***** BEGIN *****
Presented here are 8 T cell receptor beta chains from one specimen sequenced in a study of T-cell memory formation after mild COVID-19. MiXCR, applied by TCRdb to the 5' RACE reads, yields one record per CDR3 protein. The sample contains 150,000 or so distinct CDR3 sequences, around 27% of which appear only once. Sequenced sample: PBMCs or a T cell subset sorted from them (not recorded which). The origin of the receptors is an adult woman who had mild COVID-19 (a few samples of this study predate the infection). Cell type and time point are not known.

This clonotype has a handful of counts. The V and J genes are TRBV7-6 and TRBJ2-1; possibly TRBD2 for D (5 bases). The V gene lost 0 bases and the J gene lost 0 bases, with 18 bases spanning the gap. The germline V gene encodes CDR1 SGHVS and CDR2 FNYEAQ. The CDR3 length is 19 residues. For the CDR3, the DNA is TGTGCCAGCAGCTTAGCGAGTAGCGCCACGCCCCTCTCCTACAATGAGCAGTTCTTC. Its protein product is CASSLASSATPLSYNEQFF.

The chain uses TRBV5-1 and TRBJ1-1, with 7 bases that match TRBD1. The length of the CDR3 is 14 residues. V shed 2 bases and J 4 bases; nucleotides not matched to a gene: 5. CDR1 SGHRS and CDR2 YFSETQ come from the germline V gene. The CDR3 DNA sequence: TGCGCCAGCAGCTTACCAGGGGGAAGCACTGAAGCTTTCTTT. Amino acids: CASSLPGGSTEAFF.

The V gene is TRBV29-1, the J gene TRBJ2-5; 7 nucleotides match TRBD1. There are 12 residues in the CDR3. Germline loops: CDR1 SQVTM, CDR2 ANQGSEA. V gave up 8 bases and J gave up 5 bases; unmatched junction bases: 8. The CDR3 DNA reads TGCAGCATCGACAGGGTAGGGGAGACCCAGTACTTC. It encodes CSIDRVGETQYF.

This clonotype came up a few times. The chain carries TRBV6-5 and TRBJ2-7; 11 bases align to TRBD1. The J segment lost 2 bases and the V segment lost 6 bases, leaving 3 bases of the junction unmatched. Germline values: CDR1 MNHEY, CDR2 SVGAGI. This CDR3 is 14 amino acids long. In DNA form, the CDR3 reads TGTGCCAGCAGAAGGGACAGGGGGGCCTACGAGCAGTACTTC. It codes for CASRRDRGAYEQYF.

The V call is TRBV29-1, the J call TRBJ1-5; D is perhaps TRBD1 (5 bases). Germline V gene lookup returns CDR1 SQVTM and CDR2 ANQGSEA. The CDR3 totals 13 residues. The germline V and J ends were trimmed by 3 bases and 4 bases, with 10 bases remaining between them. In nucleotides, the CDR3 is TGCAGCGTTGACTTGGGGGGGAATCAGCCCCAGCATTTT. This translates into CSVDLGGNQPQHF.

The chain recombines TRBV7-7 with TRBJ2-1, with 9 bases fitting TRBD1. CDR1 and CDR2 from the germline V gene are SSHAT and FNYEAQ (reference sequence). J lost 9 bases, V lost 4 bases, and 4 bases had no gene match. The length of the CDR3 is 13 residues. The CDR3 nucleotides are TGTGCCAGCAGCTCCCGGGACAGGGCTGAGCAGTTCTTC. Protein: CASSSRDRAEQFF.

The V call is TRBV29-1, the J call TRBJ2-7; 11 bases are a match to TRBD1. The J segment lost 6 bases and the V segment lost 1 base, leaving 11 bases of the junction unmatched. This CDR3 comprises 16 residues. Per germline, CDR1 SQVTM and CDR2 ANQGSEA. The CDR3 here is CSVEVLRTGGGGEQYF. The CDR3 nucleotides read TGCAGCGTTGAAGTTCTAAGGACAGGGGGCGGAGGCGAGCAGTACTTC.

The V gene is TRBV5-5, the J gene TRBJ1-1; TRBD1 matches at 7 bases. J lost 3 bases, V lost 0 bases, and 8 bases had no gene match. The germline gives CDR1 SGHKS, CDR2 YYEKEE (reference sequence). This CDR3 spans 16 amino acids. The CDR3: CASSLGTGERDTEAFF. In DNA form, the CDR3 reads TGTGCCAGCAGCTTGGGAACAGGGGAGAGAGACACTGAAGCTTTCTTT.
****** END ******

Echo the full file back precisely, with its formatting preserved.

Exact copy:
Presented here are 8 T cell receptor beta chains from one specimen sequenced in a study of T-cell memory formation after mild COVID-19. MiXCR, applied by TCRdb to the 5' RACE reads, yields one record per CDR3 protein. The sample contains 150,000 or so distinct CDR3 sequences, around 27% of which appear only once. Sequenced sample: PBMCs or a T cell subset sorted from them (not recorded which). The origin of the receptors is an adult woman who had mild COVID-19 (a few samples of this study predate the infection). Cell type and time point are not known.

This clonotype has a handful of counts. The V and J genes are TRBV7-6 and TRBJ2-1; possibly TRBD2 for D (5 bases). The V gene lost 0 bases and the J gene lost 0 bases, with 18 bases spanning the gap. The germline V gene encodes CDR1 SGHVS and CDR2 FNYEAQ. The CDR3 length is 19 residues. For the CDR3, the DNA is TGTGCCAGCAGCTTAGCGAGTAGCGCCACGCCCCTCTCCTACAATGAGCAGTTCTTC. Its protein product is CASSLASSATPLSYNEQFF.

The chain uses TRBV5-1 and TRBJ1-1, with 7 bases that match TRBD1. The length of the CDR3 is 14 residues. V shed 2 bases and J 4 bases; nucleotides not matched to a gene: 5. CDR1 SGHRS and CDR2 YFSETQ come from the germline V gene. The CDR3 DNA sequence: TGCGCCAGCAGCTTACCAGGGGGAAGCACTGAAGCTTTCTTT. Amino acids: CASSLPGGSTEAFF.

The V gene is TRBV29-1, the J gene TRBJ2-5; 7 nucleotides match TRBD1. There are 12 residues in the CDR3. Germline loops: CDR1 SQVTM, CDR2 ANQGSEA. V gave up 8 bases and J gave up 5 bases; unmatched junction bases: 8. The CDR3 DNA reads TGCAGCATCGACAGGGTAGGGGAGACCCAGTACTTC. It encodes CSIDRVGETQYF.

This clonotype came up a few times. The chain carries TRBV6-5 and TRBJ2-7; 11 bases align to TRBD1. The J segment lost 2 bases and the V segment lost 6 bases, leaving 3 bases of the junction unmatched. Germline values: CDR1 MNHEY, CDR2 SVGAGI. This CDR3 is 14 amino acids long. In DNA form, the CDR3 reads TGTGCCAGCAGAAGGGACAGGGGGGCCTACGAGCAGTACTTC. It codes for CASRRDRGAYEQYF.

The V call is TRBV29-1, the J call TRBJ1-5; D is perhaps TRBD1 (5 bases). Germline V gene lookup returns CDR1 SQVTM and CDR2 ANQGSEA. The CDR3 totals 13 residues. The germline V and J ends were trimmed by 3 bases and 4 bases, with 10 bases remaining between them. In nucleotides, the CDR3 is TGCAGCGTTGACTTGGGGGGGAATCAGCCCCAGCATTTT. This translates into CSVDLGGNQPQHF.

The chain recombines TRBV7-7 with TRBJ2-1, with 9 bases fitting TRBD1. CDR1 and CDR2 from the germline V gene are SSHAT and FNYEAQ (reference sequence). J lost 9 bases, V lost 4 bases, and 4 bases had no gene match. The length of the CDR3 is 13 residues. The CDR3 nucleotides are TGTGCCAGCAGCTCCCGGGACAGGGCTGAGCAGTTCTTC. Protein: CASSSRDRAEQFF.

The V call is TRBV29-1, the J call TRBJ2-7; 11 bases are a match to TRBD1. The J segment lost 6 bases and the V segment lost 1 base, leaving 11 bases of the junction unmatched. This CDR3 comprises 16 residues. Per germline, CDR1 SQVTM and CDR2 ANQGSEA. The CDR3 here is CSVEVLRTGGGGEQYF. The CDR3 nucleotides read TGCAGCGTTGAAGTTCTAAGGACAGGGGGCGGAGGCGAGCAGTACTTC.

The V gene is TRBV5-5, the J gene TRBJ1-1; TRBD1 matches at 7 bases. J lost 3 bases, V lost 0 bases, and 8 bases had no gene match. The germline gives CDR1 SGHKS, CDR2 YYEKEE (reference sequence). This CDR3 spans 16 amino acids. The CDR3: CASSLGTGERDTEAFF. In DNA form, the CDR3 reads TGTGCCAGCAGCTTGGGAACAGGGGAGAGAGACACTGAAGCTTTCTTT.